Less than a week ago, bitcoin’s price set a new all-time high at $19,920.53. However, the oldest cryptocurrency is still struggling to break above the $20,000 level.
The reason that milestone remains elusive, according to analysts and traders, is simple: There are too many sell orders very near the $20,000 level because some bitcoin holders are afraid of near-term sell-offs. That price point is particularly significant because it’s roughly where the market topped out in the late 2017 rally that saw bitcoin quadruple in price within two months, only to collapse by 70% within the subsequent two months, its biggest (at the time) price correction.
“A huge [number] of sellers are offering orders near the $20,000 level, which has no doubt created a strong resistance level,” Simon Chen, executive director of investment and trading at Hong Kong-based crypto lender Babel Finance, said. “People are trying to sell at this level based on what happened during the 2017 bull market.”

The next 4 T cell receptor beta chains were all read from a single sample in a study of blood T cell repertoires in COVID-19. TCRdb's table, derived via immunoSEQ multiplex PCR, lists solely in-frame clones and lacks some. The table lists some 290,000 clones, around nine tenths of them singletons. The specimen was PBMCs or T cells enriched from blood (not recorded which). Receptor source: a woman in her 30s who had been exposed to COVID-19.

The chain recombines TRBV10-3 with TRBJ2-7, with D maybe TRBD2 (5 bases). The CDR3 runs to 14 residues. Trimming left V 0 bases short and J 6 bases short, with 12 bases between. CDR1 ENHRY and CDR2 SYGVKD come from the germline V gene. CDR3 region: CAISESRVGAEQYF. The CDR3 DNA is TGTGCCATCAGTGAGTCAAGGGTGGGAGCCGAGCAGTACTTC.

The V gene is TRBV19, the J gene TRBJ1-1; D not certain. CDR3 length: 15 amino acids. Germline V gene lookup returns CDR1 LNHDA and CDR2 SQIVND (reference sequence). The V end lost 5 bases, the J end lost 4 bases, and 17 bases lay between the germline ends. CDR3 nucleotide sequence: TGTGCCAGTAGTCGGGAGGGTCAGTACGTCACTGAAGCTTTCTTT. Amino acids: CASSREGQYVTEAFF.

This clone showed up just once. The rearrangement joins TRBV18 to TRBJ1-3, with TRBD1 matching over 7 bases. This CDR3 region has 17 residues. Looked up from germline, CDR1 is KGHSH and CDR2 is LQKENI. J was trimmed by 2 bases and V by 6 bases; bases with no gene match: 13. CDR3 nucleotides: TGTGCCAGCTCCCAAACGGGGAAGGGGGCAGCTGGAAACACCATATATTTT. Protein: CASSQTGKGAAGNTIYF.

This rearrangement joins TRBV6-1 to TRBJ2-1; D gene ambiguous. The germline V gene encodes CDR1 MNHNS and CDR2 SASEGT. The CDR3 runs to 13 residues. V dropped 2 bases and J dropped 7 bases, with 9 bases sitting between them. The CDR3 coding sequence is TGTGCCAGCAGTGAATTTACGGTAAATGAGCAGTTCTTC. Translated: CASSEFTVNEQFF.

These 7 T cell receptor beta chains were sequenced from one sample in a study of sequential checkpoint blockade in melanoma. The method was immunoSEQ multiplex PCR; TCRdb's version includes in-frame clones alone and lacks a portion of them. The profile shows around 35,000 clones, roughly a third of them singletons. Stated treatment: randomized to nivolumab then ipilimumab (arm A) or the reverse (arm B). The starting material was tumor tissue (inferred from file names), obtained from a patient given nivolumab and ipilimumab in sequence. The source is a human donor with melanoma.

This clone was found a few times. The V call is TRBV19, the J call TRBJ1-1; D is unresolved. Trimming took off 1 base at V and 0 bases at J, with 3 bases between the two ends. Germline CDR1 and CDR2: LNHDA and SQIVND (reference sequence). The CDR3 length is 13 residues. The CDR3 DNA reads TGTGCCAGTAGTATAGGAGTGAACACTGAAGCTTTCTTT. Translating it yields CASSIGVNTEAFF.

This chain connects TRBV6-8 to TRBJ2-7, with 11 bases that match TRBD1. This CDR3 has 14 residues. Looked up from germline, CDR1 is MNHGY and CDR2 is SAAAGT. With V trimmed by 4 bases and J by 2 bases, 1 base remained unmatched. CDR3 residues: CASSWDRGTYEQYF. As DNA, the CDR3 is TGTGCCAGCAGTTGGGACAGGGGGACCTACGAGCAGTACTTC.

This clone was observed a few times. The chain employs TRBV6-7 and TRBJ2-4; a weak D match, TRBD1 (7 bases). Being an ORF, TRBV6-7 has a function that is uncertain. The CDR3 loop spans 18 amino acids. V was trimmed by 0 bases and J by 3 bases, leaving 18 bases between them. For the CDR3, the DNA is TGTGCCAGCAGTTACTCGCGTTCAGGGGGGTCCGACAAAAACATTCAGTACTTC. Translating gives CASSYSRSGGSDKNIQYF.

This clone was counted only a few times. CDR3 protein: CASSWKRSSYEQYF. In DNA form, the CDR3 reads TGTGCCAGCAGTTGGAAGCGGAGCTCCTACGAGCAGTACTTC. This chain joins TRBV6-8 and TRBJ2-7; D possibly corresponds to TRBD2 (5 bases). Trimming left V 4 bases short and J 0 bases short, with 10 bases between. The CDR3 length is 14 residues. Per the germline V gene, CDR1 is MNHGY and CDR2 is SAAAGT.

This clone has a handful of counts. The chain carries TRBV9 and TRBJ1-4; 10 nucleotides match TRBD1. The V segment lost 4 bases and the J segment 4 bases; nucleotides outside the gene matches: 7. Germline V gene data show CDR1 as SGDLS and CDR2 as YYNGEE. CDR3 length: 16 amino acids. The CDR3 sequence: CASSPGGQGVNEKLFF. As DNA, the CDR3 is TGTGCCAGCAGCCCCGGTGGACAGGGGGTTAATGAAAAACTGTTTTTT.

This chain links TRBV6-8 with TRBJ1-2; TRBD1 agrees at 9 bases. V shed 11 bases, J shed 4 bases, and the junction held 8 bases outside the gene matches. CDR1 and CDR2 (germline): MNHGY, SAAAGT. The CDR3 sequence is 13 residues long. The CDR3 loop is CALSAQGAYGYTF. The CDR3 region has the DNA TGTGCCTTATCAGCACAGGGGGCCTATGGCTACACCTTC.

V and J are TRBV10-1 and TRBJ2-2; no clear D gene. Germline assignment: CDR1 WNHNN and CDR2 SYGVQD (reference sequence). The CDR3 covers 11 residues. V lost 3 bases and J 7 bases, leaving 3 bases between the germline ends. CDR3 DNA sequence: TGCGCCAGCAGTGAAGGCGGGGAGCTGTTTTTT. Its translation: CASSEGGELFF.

Bitcoin prices versus trading volumes. Source: Tradingview
For some, similarities to 2017 are hard to ignore, particularly the speed by which bitcoin made new record prices.
The $20,000 level “is like psychological warfare for many,” said Lingxiao Yang, chief operating officer at crypto quant firm Trade Terminal. “It only took about a month for bitcoin to go up from around $14,000 to the new all-time high.”
But Yang also said that this emotional element has largely been reflected on the retail investors’ side, while more institutions are in the “buy the dip” mindset.
Market fundamentals are also weighing on bitcoin. Data from crypto analytics site CryptoQuant indicate major bitcoin holders, or whales, have not been withdrawing bitcoin from exchanges.